As we spent some time reflecting on what Sam's notices with her current mental health, Sam explained that she has had “a good year” this filled me with joy and demonstrates that there is that ray of hope. It shows that if you participate in getting professional support that mental health can improve. Having a good year means a lot more than words can describe right now because Sam has experienced a lifetime of reasons and trauma that would cause anyone to feel the effects on their mental health. Sam notices that there are still some bad days, but they are far less than they ever have been in her life. Sam is a down to earth woman, who understands and accepts that yes there may be some bad days, and that is to be expected and that it is ok. The major difference now is the bad days are self-explanatory, a day, and are far more manageable than they have been in the past. A day is not months and years which is how it felt in the past before Sam started her healing journey with the help of mental health professionals.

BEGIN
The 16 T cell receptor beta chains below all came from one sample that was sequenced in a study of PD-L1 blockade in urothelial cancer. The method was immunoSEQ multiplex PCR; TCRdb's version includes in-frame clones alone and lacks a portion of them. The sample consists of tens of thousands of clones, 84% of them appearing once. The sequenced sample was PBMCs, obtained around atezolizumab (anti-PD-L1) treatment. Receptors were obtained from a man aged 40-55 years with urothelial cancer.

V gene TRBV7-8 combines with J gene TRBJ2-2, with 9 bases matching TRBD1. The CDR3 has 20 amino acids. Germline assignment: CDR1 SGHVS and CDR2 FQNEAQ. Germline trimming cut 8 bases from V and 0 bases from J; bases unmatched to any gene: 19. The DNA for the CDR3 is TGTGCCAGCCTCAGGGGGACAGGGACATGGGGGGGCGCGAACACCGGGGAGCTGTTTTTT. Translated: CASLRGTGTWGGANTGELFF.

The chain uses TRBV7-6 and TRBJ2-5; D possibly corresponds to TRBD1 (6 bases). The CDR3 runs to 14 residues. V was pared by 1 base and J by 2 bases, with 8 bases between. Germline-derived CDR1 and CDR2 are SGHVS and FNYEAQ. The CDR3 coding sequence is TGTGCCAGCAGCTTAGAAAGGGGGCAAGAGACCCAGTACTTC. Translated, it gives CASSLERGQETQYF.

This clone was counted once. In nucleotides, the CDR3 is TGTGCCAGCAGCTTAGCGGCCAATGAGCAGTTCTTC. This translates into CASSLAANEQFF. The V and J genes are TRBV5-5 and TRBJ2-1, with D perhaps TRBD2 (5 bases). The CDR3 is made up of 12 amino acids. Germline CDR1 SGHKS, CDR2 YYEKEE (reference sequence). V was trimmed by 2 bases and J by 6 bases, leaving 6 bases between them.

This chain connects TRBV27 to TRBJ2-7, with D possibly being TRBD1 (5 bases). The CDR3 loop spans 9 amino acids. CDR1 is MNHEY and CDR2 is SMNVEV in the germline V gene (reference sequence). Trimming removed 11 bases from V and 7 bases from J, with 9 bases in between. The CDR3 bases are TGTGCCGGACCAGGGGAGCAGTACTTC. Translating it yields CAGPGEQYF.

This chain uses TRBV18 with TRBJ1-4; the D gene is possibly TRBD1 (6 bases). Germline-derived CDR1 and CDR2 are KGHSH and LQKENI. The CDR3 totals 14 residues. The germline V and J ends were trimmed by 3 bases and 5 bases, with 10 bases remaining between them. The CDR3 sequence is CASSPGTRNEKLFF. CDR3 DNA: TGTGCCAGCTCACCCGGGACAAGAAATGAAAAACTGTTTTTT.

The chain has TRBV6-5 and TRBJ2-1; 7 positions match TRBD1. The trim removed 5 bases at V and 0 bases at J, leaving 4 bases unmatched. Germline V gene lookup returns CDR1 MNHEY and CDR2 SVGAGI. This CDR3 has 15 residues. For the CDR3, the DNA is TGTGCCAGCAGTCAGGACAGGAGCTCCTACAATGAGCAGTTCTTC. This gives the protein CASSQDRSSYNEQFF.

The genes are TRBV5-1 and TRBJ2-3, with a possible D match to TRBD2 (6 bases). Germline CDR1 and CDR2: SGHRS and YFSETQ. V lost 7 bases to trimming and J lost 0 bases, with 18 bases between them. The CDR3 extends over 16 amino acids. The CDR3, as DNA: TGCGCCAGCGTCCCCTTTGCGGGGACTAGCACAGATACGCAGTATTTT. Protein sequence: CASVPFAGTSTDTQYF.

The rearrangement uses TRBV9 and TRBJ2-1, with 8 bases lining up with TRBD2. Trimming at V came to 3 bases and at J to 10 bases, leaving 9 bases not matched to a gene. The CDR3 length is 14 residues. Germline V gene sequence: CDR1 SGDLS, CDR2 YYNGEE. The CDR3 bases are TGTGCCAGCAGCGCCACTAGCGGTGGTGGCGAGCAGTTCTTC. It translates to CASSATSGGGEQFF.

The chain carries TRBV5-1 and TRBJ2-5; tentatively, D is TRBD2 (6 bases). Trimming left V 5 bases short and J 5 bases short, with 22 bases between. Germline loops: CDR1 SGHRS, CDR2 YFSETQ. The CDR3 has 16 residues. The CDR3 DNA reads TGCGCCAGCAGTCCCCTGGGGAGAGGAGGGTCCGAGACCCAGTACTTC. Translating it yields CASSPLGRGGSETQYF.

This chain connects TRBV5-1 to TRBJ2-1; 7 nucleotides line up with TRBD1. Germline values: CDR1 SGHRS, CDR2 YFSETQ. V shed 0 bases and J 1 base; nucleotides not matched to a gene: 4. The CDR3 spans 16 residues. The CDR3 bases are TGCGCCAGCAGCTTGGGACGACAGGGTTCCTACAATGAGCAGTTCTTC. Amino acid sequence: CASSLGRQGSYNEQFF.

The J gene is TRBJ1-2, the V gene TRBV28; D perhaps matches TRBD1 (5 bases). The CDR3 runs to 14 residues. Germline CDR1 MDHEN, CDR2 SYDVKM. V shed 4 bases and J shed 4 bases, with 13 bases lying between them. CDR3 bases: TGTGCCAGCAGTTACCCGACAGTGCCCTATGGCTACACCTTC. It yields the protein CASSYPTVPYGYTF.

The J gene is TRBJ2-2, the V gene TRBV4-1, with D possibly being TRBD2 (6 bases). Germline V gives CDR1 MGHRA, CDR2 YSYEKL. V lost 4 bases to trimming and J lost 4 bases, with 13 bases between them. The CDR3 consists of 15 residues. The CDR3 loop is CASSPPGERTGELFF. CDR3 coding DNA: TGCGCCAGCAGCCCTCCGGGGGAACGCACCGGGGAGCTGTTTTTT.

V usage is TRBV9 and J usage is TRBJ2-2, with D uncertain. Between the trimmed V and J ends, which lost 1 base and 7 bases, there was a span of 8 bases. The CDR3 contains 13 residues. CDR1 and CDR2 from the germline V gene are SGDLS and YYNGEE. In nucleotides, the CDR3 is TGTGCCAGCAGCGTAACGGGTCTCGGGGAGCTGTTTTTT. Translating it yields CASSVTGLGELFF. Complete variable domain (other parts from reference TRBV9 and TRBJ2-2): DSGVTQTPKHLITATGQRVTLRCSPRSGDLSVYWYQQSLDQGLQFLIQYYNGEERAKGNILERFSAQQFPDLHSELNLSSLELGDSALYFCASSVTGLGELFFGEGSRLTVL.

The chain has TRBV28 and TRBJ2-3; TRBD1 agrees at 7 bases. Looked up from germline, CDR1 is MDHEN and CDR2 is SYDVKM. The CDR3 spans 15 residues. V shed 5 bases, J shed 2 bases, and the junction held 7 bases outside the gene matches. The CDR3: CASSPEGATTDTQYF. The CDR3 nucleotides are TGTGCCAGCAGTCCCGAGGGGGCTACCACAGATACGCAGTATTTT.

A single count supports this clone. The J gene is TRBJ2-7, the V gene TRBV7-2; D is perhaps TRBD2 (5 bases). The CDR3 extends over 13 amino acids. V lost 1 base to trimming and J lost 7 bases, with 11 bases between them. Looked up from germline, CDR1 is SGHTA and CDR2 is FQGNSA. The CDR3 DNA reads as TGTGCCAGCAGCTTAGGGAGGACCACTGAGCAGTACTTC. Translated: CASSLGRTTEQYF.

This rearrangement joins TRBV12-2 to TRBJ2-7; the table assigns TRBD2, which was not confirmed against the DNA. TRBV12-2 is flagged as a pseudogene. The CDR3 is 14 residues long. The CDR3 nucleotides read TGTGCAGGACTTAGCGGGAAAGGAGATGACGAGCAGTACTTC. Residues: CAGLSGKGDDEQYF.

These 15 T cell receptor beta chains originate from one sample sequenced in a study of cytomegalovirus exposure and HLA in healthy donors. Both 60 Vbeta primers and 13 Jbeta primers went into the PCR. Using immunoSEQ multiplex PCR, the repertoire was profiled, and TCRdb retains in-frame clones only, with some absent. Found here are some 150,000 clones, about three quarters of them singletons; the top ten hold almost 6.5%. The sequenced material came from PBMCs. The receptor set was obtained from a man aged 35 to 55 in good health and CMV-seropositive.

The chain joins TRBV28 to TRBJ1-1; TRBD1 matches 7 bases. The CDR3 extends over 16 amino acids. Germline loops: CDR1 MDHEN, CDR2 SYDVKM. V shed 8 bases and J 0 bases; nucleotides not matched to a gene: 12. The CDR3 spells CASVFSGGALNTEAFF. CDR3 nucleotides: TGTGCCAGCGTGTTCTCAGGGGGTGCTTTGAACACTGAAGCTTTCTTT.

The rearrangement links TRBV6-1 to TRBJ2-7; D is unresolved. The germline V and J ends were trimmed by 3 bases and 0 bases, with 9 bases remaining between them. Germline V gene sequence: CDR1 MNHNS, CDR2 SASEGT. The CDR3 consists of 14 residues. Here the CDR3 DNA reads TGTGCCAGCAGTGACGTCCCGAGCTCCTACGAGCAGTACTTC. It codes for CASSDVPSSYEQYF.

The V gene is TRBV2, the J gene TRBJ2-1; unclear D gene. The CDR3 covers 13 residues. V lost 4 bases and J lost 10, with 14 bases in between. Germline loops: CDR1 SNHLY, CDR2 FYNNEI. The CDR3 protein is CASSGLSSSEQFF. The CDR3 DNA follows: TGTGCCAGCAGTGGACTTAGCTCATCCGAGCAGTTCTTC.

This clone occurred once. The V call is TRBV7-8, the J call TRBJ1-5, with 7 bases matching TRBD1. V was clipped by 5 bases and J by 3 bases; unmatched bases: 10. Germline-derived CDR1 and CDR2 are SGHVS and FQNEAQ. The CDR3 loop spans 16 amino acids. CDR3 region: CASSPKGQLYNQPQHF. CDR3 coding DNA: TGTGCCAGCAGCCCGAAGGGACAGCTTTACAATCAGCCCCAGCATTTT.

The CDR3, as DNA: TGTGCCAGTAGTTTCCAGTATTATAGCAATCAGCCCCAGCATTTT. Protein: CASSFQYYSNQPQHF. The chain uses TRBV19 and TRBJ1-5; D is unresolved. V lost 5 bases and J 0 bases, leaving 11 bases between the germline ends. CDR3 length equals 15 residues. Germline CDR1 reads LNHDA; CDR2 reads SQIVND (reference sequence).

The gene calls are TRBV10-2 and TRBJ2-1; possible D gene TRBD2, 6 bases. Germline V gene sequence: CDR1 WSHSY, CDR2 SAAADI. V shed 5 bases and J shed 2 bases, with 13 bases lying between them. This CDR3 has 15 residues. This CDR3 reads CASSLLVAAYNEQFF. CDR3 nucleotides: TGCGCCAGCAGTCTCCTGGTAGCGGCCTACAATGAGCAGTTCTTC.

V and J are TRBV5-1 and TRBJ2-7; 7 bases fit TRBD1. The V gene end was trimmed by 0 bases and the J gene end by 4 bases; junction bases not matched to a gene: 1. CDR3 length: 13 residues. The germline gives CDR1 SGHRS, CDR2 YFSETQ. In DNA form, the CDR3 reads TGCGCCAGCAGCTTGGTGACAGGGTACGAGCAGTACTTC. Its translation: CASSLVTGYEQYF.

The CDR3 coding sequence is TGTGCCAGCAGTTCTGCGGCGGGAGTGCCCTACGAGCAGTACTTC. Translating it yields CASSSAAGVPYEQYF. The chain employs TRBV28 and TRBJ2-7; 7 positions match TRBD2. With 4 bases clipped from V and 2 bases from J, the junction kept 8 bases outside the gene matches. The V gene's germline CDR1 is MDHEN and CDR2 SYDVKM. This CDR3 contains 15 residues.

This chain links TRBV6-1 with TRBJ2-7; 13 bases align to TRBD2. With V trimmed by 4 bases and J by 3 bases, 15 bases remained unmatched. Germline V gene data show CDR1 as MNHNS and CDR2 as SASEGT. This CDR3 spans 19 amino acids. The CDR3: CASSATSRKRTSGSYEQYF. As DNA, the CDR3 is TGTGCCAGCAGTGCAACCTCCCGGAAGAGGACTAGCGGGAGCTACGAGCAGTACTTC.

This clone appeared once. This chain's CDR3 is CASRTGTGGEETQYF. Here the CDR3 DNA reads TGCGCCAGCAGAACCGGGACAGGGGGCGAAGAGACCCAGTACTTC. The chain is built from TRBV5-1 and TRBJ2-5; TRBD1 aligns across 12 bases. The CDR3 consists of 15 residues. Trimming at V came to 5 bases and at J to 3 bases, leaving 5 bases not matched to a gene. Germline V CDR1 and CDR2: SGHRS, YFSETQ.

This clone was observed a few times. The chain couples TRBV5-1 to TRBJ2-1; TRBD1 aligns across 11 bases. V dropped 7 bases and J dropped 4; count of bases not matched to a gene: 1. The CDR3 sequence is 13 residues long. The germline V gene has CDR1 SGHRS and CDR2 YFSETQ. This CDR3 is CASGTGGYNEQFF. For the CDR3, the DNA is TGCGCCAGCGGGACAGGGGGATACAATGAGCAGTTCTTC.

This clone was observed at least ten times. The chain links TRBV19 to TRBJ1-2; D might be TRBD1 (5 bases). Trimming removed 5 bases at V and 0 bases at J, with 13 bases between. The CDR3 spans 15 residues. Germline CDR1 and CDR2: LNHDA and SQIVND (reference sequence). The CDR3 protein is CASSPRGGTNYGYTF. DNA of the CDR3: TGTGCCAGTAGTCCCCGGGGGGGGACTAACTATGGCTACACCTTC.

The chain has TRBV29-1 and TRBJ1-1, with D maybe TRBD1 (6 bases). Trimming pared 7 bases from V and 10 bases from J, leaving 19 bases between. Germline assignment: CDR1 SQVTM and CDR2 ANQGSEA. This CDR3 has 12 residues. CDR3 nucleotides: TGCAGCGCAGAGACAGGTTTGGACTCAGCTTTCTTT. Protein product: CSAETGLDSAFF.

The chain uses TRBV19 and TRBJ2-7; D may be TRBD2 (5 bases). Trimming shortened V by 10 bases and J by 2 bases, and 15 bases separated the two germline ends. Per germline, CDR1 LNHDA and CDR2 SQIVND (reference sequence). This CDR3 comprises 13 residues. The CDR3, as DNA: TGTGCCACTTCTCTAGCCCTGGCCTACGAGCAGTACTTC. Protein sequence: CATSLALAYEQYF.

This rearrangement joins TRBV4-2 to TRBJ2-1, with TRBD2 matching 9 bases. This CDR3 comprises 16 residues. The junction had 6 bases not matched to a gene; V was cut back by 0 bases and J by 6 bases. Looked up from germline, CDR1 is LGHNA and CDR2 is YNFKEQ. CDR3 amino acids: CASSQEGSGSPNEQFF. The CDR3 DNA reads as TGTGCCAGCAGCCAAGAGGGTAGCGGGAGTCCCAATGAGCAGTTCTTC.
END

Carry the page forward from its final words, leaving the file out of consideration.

15 years ago, Sam received her diagnosis of BPD (Borderline Personality Disorder), PTSD (Post Traumatic Stress Disorder) and Depression. Sam reflects on her memories from this time and notices that she remembers feeling a huge sense of relief from having a diagnosis. That finally, after all these years of emotional and psychological struggle there was a clear and rational answer and explanation of what Sam had been experiencing with her mental health. The diagnosis was helpful in Sam understanding more about why there were challenges with her emotional and behavioural responses in relationship dynamics and overall quality of life.